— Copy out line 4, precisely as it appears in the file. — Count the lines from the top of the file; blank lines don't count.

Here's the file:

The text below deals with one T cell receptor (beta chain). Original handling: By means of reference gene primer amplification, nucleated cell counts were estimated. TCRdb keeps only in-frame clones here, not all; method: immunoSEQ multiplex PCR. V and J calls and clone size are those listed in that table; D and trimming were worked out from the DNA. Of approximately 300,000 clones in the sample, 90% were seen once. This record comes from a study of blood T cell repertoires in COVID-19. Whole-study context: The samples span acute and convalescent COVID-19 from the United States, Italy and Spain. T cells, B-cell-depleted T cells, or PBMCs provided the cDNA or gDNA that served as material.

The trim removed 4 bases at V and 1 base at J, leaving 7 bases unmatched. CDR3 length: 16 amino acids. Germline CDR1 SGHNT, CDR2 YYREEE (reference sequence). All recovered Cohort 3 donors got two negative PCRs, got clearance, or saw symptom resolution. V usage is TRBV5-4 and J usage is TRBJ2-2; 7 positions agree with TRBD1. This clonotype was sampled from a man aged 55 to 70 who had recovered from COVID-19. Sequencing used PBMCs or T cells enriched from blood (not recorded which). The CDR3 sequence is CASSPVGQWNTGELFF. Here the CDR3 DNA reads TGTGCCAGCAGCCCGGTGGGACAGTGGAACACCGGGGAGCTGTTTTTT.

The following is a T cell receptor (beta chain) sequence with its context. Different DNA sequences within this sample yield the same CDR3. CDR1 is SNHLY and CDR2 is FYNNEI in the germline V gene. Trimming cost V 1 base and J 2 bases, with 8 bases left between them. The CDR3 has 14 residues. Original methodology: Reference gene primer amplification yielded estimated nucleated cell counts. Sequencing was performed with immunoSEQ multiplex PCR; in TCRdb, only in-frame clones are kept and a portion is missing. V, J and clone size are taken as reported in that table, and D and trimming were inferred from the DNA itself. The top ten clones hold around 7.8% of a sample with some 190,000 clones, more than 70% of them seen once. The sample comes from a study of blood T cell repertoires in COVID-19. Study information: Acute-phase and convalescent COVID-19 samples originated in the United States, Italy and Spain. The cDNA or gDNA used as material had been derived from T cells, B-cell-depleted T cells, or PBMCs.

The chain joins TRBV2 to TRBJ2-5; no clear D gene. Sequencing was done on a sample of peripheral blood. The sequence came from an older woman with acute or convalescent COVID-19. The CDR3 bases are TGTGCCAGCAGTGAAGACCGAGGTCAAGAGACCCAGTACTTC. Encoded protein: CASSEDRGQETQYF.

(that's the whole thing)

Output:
The chain joins TRBV2 to TRBJ2-5; no clear D gene. Sequencing was done on a sample of peripheral blood. The sequence came from an older woman with acute or convalescent COVID-19. The CDR3 bases are TGTGCCAGCAGTGAAGACCGAGGTCAAGAGACCCAGTACTTC. Encoded protein: CASSEDRGQETQYF.